Vaginal birth triggers the expression of an essential brain-boosting protein in babies that improves brain development and function later in adulthood, a new study reveals.

However, the brains of babies delivered by cesarean section may have impaired expression of the brain-boosting mitochondrial uncoupling protein 2 (UCP2), according to the latest findings published in the journal PLoS ONE.

Yale researchers studied mice to examine the effect of natural and surgical deliveries on the expression of UCP2 protein in offspring.

Scientists said that UCP2 is important for the proper development of the neurons and circuits located in the hippocampus, an essential brain region that is responsible for short-term and long-term memory and spatial orientation.

The protein is also involved in the cellular metabolism of fat, which is a main component of breast milk, suggesting that triggering of UCP2 expression by natural birth may help newborns transition to breast feeding.

While natural birth appeared to trigger UCP2 expression in hippocampal neurons in mice, the expression was diminished in the brains of mice born by C-section.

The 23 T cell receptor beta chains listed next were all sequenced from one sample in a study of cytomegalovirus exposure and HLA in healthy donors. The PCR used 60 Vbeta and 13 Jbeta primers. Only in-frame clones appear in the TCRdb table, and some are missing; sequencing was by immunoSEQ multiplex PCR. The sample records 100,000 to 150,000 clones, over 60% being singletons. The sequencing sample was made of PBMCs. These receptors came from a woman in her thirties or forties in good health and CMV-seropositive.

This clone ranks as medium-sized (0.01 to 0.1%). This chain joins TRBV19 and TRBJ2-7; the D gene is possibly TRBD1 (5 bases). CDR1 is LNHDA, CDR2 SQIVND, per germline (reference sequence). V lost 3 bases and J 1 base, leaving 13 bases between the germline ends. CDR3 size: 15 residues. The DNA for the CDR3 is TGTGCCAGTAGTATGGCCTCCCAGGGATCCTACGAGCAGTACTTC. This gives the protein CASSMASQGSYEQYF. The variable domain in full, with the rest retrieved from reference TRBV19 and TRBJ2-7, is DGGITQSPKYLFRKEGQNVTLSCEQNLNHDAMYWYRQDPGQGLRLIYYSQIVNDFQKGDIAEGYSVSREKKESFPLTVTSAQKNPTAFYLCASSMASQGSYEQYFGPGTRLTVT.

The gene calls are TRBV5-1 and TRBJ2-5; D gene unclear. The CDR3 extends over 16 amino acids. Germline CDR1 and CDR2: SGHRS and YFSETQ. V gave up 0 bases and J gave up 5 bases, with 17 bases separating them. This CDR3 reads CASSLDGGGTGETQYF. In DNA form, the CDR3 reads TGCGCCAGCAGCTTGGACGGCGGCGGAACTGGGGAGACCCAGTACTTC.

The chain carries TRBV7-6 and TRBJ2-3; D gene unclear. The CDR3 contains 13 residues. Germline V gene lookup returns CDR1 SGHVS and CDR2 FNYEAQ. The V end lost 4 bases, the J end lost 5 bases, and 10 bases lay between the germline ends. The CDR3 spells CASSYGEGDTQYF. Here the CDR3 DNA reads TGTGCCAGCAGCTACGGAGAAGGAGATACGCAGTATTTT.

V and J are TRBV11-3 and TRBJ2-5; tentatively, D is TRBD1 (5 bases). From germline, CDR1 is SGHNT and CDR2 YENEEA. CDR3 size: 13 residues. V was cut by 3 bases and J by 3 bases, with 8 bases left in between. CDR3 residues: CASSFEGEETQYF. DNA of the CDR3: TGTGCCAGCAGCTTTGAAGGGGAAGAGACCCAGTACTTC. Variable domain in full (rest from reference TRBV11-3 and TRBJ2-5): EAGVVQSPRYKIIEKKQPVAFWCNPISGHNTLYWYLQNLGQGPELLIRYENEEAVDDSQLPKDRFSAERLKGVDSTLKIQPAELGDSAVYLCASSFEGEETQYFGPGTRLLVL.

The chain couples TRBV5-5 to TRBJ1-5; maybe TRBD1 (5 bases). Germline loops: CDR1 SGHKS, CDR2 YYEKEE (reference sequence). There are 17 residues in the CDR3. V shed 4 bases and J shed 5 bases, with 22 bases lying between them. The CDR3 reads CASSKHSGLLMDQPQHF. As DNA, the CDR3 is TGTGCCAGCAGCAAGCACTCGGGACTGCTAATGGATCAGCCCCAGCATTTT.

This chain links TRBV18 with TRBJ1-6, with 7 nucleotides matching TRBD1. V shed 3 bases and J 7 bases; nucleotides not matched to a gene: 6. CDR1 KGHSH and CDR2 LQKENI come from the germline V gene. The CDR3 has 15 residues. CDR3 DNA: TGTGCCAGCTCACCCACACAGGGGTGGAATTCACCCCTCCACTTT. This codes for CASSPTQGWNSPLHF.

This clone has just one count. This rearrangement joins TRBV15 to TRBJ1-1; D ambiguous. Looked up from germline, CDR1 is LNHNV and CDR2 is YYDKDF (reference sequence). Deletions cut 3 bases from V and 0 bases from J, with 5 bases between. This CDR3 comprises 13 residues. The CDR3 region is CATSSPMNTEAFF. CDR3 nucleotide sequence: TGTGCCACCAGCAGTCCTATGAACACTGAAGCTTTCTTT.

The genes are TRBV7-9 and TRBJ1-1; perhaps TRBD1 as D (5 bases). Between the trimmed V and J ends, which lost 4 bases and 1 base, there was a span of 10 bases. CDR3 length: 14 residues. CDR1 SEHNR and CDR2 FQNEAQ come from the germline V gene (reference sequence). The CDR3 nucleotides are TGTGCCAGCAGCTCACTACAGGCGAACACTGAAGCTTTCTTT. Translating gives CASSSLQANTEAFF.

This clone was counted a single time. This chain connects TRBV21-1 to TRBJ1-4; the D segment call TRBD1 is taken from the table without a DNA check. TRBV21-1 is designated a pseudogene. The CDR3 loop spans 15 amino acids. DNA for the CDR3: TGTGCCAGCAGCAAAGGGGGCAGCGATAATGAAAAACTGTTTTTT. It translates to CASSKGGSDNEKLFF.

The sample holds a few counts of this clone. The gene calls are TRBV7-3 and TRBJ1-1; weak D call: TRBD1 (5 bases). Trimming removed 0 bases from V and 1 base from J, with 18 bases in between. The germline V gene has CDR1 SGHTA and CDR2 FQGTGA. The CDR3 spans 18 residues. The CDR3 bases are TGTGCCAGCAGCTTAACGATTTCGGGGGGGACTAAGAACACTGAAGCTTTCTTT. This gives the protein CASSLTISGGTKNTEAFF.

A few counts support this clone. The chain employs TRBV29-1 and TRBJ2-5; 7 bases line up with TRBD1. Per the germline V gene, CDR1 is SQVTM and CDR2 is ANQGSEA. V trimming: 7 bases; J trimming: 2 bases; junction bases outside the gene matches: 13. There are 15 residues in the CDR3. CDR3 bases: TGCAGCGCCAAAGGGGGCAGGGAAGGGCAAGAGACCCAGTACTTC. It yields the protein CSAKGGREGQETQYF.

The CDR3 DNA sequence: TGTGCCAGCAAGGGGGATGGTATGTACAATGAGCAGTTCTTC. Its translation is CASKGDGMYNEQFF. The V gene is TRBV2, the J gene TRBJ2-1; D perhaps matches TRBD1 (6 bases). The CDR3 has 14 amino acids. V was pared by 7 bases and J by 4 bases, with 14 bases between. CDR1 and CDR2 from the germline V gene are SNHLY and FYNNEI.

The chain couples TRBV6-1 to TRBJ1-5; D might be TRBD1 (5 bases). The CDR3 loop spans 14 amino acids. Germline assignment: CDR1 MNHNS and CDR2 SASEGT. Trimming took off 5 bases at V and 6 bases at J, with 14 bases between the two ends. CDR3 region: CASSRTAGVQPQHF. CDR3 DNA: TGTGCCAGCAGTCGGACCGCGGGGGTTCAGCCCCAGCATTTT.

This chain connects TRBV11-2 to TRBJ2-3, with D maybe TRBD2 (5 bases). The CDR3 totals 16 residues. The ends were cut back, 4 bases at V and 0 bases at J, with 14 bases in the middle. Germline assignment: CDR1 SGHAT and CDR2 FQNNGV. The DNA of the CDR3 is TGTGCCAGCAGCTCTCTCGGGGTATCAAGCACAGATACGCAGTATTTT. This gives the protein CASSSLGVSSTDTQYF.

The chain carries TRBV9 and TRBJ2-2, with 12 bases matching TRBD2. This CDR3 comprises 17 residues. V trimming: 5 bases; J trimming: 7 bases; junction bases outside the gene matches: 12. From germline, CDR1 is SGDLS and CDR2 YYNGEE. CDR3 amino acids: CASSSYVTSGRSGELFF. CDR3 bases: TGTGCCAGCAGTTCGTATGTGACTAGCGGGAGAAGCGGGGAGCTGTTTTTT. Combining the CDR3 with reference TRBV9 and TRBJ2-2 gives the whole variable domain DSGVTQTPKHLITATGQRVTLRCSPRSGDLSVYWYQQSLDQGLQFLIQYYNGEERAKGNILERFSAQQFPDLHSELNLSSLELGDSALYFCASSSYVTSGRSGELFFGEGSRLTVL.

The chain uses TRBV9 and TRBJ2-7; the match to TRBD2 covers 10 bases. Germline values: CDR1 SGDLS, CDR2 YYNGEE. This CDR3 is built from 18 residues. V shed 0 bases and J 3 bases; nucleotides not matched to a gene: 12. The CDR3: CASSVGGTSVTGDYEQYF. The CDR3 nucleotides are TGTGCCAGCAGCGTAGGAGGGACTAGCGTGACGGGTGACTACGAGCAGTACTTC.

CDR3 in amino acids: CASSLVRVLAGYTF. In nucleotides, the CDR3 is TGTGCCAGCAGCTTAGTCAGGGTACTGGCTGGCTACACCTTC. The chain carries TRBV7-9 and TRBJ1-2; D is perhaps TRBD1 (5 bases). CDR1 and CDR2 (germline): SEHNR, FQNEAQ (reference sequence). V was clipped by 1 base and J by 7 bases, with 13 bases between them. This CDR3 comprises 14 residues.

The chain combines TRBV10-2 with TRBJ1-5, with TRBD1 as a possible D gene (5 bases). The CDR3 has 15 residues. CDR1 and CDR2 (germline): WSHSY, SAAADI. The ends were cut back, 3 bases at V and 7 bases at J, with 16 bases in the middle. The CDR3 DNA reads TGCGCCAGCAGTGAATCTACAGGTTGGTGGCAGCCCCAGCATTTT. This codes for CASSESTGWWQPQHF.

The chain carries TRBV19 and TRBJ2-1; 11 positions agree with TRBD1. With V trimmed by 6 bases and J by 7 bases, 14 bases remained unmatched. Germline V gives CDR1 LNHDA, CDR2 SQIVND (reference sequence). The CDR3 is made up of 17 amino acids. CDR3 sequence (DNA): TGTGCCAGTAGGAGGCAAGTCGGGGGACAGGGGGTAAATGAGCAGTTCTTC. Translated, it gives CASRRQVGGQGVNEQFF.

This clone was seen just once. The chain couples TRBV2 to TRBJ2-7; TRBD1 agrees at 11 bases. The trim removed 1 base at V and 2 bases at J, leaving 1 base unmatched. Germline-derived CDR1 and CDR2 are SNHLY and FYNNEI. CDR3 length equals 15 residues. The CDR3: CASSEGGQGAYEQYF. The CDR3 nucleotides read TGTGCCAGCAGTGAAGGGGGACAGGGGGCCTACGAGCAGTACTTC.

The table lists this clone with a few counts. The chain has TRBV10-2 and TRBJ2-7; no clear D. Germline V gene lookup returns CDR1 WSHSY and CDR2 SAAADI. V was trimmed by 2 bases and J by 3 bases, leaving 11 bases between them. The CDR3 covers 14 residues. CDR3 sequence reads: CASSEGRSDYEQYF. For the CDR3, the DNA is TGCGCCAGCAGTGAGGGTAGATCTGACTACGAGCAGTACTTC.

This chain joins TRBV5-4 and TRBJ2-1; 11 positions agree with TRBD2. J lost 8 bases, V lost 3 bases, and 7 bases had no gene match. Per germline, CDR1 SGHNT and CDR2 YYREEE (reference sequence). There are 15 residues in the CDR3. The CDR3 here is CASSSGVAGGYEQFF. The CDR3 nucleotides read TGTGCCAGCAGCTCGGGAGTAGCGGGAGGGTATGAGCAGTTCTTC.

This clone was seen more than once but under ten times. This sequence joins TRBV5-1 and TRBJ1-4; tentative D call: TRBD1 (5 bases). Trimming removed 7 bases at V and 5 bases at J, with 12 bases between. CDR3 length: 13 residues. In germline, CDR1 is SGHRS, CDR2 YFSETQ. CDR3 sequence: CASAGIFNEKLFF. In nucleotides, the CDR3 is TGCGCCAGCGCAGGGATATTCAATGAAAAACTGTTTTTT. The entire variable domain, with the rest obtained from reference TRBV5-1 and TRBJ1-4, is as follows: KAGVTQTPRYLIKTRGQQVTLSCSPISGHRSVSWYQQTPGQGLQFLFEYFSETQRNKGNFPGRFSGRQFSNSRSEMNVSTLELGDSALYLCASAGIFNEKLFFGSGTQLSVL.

When researchers turned off UCP2 gene or inhibited its function in adult mice, the rodents performed and behaved differently in laboratory mazes compared to normal functioning mice. The experimental mice explored less of the maze, moved more slowly and stayed closer to the walls compared to mice with normal levels of UCP2.

"These results reveal a potentially critical role of UCP2 in the proper development of brain circuits and related behaviors," lead researcher Tamas Horvath, PhD, said in a statement.

The authors wrote that long lasting effects of reduced UCP2 activity, which can be caused by C-section, in early development may affect many complex behaviors in adulthood.

"The increasing prevalence of C-sections driven by convenience rather than medical necessity may have a previously unsuspected lasting effect on brain development and function in humans as well," Horvath warned.

Researchers said that the next step is to determine whether UCP2 has the same effects in humans as in mice. Researchers would also like to see if the same effects of natural birth and C-section delivery apply to other animals such as dogs or pigs.